Canadian city falls prey to crypto virus despite all the warnings in media and available technology.
Episode #10-31 released on March 15, 2020
The Canadian City of Chateauguay got supposedly been infected with ransomware, and like many cities around the world. It is presumed that the data has been encrypted by Ransomware and yet, they haven't been able to find the device where the notice is likely posted, which is likely an employee who is hiding their shame, or maybe it is something else?
This can happen to anyone and everyone. Viruses are not a joke; however, everyone can fall prey to this kind of eventuality. Keep in mind, it is entirely possible that the virus was introduced into the servers using a RAT, which stands for Remote Administration Tool. The RAT can have a malicious payload which starts the entire process of encrypting the data. It is, also, possible, that the introduction of the RAT was possible by exploiting zero-day vulnerabilities that have yet to be discovered or patched. This means that there are many possibilities and few solutions currently that would solve the issues with the Canadian city of Chateauguay anytime soon.
But, let's get down to business, what can we ascertain as being some of the current issues with city digital infrastructures. After all, there are plenty of things that can be done to mitigate and eliminate the risks of those kinds of viruses, beginning with access permissions, patches, updates and education.
The first thing we need to understand are permissions. Normally, and especially in the case of home users, we use an administrative account. This is both ludicrous and dangerous. Viruses obtain permissions from the user account they first accessed. Some viruses, from that point use privilege escalation tactics, sure, but if the user was never able to access sensitive portions of the operating system, those risks would be greatly mitigated. Having tight controls on user privileges would solve many issues in cities, business, hospitals, etc.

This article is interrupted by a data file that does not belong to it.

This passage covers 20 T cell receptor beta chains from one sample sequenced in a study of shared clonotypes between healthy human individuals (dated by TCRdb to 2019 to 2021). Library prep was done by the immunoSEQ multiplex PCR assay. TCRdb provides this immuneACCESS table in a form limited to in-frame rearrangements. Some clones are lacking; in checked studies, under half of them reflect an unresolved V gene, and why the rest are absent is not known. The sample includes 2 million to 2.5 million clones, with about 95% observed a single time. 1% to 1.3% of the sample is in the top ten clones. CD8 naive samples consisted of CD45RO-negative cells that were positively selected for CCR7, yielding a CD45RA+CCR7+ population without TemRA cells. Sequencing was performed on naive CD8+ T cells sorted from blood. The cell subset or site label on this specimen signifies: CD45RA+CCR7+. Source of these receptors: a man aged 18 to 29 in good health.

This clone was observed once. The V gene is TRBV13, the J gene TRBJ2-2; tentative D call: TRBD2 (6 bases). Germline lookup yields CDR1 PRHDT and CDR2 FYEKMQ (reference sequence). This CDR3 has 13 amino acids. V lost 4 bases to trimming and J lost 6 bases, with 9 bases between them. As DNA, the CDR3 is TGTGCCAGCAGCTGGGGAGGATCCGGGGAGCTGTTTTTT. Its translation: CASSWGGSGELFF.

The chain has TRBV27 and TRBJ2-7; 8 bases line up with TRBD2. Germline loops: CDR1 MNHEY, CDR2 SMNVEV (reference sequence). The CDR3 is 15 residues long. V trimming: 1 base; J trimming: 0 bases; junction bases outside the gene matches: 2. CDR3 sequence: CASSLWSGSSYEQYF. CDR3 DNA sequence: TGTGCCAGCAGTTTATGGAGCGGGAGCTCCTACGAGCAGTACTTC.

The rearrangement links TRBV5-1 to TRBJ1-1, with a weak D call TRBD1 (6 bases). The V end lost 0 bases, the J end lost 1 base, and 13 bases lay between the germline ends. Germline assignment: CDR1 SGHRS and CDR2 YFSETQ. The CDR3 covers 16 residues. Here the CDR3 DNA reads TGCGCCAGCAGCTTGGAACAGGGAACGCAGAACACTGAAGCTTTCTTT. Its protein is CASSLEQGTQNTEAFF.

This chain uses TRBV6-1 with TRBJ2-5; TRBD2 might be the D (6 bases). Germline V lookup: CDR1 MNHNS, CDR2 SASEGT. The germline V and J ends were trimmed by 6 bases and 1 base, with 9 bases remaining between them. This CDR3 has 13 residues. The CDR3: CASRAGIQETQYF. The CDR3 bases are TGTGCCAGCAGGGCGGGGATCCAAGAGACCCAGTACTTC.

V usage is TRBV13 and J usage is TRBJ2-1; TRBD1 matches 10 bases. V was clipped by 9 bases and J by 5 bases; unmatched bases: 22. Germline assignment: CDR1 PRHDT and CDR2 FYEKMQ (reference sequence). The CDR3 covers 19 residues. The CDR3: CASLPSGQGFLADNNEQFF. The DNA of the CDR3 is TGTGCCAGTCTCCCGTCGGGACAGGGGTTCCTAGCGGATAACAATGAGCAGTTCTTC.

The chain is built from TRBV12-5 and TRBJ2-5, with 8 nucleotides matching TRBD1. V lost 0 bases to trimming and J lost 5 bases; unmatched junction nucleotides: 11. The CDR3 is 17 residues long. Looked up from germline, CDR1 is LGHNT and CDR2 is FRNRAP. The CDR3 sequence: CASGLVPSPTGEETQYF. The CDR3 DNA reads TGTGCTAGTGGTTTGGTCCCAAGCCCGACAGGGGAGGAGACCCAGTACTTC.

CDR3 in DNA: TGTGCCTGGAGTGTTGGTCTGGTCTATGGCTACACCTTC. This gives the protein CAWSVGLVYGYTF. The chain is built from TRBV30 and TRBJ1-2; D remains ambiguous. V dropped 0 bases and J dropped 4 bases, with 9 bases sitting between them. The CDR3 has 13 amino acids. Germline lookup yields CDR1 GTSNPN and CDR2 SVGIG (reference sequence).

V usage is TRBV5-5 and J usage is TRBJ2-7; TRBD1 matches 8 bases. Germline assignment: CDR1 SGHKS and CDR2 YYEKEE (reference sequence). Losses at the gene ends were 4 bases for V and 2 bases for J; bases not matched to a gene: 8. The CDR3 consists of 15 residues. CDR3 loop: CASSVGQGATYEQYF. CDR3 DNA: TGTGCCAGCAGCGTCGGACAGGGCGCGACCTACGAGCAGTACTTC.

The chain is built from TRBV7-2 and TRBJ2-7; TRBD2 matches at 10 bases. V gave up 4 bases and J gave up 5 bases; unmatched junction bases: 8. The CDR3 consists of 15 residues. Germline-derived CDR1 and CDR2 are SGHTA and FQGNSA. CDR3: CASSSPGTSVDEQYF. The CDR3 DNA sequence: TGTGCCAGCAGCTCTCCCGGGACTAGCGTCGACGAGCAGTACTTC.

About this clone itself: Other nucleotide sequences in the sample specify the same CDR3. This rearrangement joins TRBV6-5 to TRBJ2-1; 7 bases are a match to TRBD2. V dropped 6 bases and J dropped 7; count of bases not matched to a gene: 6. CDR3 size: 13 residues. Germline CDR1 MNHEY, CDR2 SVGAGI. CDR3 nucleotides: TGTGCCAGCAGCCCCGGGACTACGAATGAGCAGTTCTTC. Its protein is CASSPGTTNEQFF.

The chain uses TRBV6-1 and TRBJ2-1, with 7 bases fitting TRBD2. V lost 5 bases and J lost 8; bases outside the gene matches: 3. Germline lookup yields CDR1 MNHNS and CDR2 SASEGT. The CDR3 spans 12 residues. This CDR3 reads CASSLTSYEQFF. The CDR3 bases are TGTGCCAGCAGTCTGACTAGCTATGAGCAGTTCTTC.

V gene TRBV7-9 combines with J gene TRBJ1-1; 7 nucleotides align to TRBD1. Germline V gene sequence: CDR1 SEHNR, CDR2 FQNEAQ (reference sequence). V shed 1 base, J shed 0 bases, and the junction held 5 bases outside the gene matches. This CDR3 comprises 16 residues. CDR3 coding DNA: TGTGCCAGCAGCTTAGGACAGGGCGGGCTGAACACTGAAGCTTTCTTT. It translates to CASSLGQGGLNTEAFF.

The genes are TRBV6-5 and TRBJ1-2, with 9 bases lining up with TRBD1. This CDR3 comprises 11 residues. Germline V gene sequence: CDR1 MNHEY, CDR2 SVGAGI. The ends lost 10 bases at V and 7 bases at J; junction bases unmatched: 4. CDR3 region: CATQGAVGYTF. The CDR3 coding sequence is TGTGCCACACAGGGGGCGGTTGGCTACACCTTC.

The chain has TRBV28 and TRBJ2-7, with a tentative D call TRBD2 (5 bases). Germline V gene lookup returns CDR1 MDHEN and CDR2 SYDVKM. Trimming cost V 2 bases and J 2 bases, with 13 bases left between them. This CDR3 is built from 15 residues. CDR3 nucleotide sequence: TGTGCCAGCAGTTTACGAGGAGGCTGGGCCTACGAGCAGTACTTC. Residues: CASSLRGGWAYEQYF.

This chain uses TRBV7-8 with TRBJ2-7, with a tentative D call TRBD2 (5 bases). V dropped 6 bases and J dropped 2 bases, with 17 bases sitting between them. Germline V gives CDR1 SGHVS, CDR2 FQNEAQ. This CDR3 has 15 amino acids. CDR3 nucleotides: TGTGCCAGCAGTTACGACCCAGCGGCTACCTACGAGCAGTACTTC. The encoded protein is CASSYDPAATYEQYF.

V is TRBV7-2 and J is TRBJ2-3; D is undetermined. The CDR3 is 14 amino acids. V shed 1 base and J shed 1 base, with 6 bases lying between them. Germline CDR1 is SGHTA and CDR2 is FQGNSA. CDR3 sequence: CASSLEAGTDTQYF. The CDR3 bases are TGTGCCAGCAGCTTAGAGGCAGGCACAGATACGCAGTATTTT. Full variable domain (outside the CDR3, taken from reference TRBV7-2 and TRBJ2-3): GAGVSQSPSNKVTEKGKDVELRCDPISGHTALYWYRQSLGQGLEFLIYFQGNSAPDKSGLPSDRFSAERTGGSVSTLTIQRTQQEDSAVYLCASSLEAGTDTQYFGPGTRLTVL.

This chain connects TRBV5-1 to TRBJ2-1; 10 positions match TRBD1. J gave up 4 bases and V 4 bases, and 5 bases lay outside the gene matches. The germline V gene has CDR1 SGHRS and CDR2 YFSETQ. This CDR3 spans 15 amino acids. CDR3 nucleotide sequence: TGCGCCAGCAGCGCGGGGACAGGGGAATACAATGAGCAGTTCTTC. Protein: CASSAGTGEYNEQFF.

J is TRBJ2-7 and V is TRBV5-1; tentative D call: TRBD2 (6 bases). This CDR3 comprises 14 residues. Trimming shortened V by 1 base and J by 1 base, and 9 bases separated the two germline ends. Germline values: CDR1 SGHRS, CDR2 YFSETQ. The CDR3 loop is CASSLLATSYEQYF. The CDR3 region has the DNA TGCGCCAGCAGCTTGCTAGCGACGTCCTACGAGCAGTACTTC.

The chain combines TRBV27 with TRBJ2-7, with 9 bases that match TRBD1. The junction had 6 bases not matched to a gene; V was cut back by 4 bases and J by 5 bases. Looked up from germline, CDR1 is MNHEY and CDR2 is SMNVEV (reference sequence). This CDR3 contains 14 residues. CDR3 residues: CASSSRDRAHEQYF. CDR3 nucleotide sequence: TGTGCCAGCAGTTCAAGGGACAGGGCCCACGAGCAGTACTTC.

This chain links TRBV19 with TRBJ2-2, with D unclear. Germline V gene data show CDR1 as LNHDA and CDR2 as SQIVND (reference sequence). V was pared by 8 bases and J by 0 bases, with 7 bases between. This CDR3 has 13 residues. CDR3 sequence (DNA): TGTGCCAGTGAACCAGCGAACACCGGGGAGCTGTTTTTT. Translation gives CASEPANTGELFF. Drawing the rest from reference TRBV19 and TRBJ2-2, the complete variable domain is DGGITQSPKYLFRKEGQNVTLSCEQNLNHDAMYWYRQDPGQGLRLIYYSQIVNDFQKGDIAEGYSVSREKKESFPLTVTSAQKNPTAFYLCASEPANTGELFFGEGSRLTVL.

The second issue is education, you need to remember the user, and the user is usually a person who over-estimates their understanding of computers. After all, how many resumes have you seen from people stating they can use Excel but have no idea what a pivot table is. Teaching users to understand the risks, recognize possible attack vectors, proper handling of data and files, etc. is paramount. Users are the most like attack vector in cities, businesses, etc. If the users are well educated on the risks, then the risks are lowered as a result.
The third issue is patches and updates. Microsoft makes it a requirement that all home users be up to date, something that isn't as enforced in a business setting. Updating and patching systems would avoid a lot of issues and prevent a great many infections from ever being able to spread.
Computer configurations are another issue for businesses, cities, hospitals, etc. Many vulnerabilities are related to remote access, a method of access required for a great many organizations. This relates to updates, permissions and patching in a serious way as all those vectors do affect what can happen to a computer, the network and all the data.
The last issue is hardware. Many consumer products are available that would prevent the kind of ransomware that many cities, companies, hospitals, etc. fall prey to, however, the higher end often has requirements that make it harder to implement, or organizations wait to spend the capital only once the issue has arisen citing the infamous clause, it has never happened before, which is false, it has, just not to them, yet.
And that is the final nail in the coffin, the difference between mindset and reality. We are wired to believe that because it has never happened to us, that it may never happen. It isn't a matter of if, but when and the sooner cities, businesses, hospitals, organizations, etc. understand this, the safer they, and by extension us, will be.
Host : Steve Smith | Music : | Editor : Steve Smith | Producer : Zed Axis Dot Net